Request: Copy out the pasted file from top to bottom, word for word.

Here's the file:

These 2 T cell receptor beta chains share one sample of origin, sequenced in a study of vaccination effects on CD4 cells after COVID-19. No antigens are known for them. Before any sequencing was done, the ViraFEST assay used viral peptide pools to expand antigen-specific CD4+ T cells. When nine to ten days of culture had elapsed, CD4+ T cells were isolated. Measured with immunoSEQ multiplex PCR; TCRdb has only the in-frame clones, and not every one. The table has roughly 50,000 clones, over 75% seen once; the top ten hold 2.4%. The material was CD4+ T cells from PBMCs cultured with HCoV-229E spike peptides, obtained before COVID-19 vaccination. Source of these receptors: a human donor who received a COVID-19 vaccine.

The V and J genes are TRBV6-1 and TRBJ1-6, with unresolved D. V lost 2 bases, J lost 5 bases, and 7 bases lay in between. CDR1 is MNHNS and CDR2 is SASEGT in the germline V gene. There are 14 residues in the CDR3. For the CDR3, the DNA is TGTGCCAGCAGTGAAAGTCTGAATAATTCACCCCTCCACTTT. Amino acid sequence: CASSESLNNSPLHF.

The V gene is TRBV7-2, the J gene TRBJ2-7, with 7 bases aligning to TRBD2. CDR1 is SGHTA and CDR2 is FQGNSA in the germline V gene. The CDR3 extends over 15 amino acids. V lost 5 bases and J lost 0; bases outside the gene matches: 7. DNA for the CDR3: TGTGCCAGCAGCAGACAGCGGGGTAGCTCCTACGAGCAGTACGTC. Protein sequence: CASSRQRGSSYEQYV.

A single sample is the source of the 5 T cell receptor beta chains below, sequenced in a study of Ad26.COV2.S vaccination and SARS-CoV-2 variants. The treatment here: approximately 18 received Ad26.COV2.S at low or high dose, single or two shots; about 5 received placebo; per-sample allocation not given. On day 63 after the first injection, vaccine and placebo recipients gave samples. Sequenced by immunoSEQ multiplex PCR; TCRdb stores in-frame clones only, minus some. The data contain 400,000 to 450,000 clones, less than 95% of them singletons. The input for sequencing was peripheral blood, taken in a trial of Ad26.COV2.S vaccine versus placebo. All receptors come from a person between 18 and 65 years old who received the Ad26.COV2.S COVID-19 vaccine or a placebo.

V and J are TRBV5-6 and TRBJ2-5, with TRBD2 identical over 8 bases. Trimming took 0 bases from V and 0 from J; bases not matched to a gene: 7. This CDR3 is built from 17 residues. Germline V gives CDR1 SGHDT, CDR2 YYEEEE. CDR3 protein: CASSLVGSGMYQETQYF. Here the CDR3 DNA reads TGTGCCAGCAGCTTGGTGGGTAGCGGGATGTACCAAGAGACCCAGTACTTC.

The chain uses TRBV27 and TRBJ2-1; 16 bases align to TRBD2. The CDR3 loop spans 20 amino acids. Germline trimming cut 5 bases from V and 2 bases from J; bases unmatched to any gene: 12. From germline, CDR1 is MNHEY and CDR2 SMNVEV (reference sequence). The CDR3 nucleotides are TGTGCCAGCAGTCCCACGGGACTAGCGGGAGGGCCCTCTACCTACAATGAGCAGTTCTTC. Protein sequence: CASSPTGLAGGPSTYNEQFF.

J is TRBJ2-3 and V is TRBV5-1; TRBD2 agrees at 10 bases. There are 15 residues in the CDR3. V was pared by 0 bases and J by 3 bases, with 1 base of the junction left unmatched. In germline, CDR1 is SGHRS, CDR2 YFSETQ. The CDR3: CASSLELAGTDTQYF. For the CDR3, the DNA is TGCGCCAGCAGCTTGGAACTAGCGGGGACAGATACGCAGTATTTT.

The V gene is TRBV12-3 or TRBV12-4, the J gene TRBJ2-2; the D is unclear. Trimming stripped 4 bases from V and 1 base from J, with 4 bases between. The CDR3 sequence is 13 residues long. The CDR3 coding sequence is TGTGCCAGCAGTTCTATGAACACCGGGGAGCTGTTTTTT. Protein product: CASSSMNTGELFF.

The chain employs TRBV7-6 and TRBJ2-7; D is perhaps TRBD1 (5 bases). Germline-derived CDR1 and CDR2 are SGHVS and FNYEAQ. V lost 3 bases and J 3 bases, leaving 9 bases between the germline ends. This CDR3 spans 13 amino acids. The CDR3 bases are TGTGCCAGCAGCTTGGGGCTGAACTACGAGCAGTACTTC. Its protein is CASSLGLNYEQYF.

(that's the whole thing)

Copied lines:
These 2 T cell receptor beta chains share one sample of origin, sequenced in a study of vaccination effects on CD4 cells after COVID-19. No antigens are known for them. Before any sequencing was done, the ViraFEST assay used viral peptide pools to expand antigen-specific CD4+ T cells. When nine to ten days of culture had elapsed, CD4+ T cells were isolated. Measured with immunoSEQ multiplex PCR; TCRdb has only the in-frame clones, and not every one. The table has roughly 50,000 clones, over 75% seen once; the top ten hold 2.4%. The material was CD4+ T cells from PBMCs cultured with HCoV-229E spike peptides, obtained before COVID-19 vaccination. Source of these receptors: a human donor who received a COVID-19 vaccine.

The V and J genes are TRBV6-1 and TRBJ1-6, with unresolved D. V lost 2 bases, J lost 5 bases, and 7 bases lay in between. CDR1 is MNHNS and CDR2 is SASEGT in the germline V gene. There are 14 residues in the CDR3. For the CDR3, the DNA is TGTGCCAGCAGTGAAAGTCTGAATAATTCACCCCTCCACTTT. Amino acid sequence: CASSESLNNSPLHF.

The V gene is TRBV7-2, the J gene TRBJ2-7, with 7 bases aligning to TRBD2. CDR1 is SGHTA and CDR2 is FQGNSA in the germline V gene. The CDR3 extends over 15 amino acids. V lost 5 bases and J lost 0; bases outside the gene matches: 7. DNA for the CDR3: TGTGCCAGCAGCAGACAGCGGGGTAGCTCCTACGAGCAGTACGTC. Protein sequence: CASSRQRGSSYEQYV.

A single sample is the source of the 5 T cell receptor beta chains below, sequenced in a study of Ad26.COV2.S vaccination and SARS-CoV-2 variants. The treatment here: approximately 18 received Ad26.COV2.S at low or high dose, single or two shots; about 5 received placebo; per-sample allocation not given. On day 63 after the first injection, vaccine and placebo recipients gave samples. Sequenced by immunoSEQ multiplex PCR; TCRdb stores in-frame clones only, minus some. The data contain 400,000 to 450,000 clones, less than 95% of them singletons. The input for sequencing was peripheral blood, taken in a trial of Ad26.COV2.S vaccine versus placebo. All receptors come from a person between 18 and 65 years old who received the Ad26.COV2.S COVID-19 vaccine or a placebo.

V and J are TRBV5-6 and TRBJ2-5, with TRBD2 identical over 8 bases. Trimming took 0 bases from V and 0 from J; bases not matched to a gene: 7. This CDR3 is built from 17 residues. Germline V gives CDR1 SGHDT, CDR2 YYEEEE. CDR3 protein: CASSLVGSGMYQETQYF. Here the CDR3 DNA reads TGTGCCAGCAGCTTGGTGGGTAGCGGGATGTACCAAGAGACCCAGTACTTC.

The chain uses TRBV27 and TRBJ2-1; 16 bases align to TRBD2. The CDR3 loop spans 20 amino acids. Germline trimming cut 5 bases from V and 2 bases from J; bases unmatched to any gene: 12. From germline, CDR1 is MNHEY and CDR2 SMNVEV (reference sequence). The CDR3 nucleotides are TGTGCCAGCAGTCCCACGGGACTAGCGGGAGGGCCCTCTACCTACAATGAGCAGTTCTTC. Protein sequence: CASSPTGLAGGPSTYNEQFF.

J is TRBJ2-3 and V is TRBV5-1; TRBD2 agrees at 10 bases. There are 15 residues in the CDR3. V was pared by 0 bases and J by 3 bases, with 1 base of the junction left unmatched. In germline, CDR1 is SGHRS, CDR2 YFSETQ. The CDR3: CASSLELAGTDTQYF. For the CDR3, the DNA is TGCGCCAGCAGCTTGGAACTAGCGGGGACAGATACGCAGTATTTT.

The V gene is TRBV12-3 or TRBV12-4, the J gene TRBJ2-2; the D is unclear. Trimming stripped 4 bases from V and 1 base from J, with 4 bases between. The CDR3 sequence is 13 residues long. The CDR3 coding sequence is TGTGCCAGCAGTTCTATGAACACCGGGGAGCTGTTTTTT. Protein product: CASSSMNTGELFF.

The chain employs TRBV7-6 and TRBJ2-7; D is perhaps TRBD1 (5 bases). Germline-derived CDR1 and CDR2 are SGHVS and FNYEAQ. V lost 3 bases and J 3 bases, leaving 9 bases between the germline ends. This CDR3 spans 13 amino acids. The CDR3 bases are TGTGCCAGCAGCTTGGGGCTGAACTACGAGCAGTACTTC. Its protein is CASSLGLNYEQYF.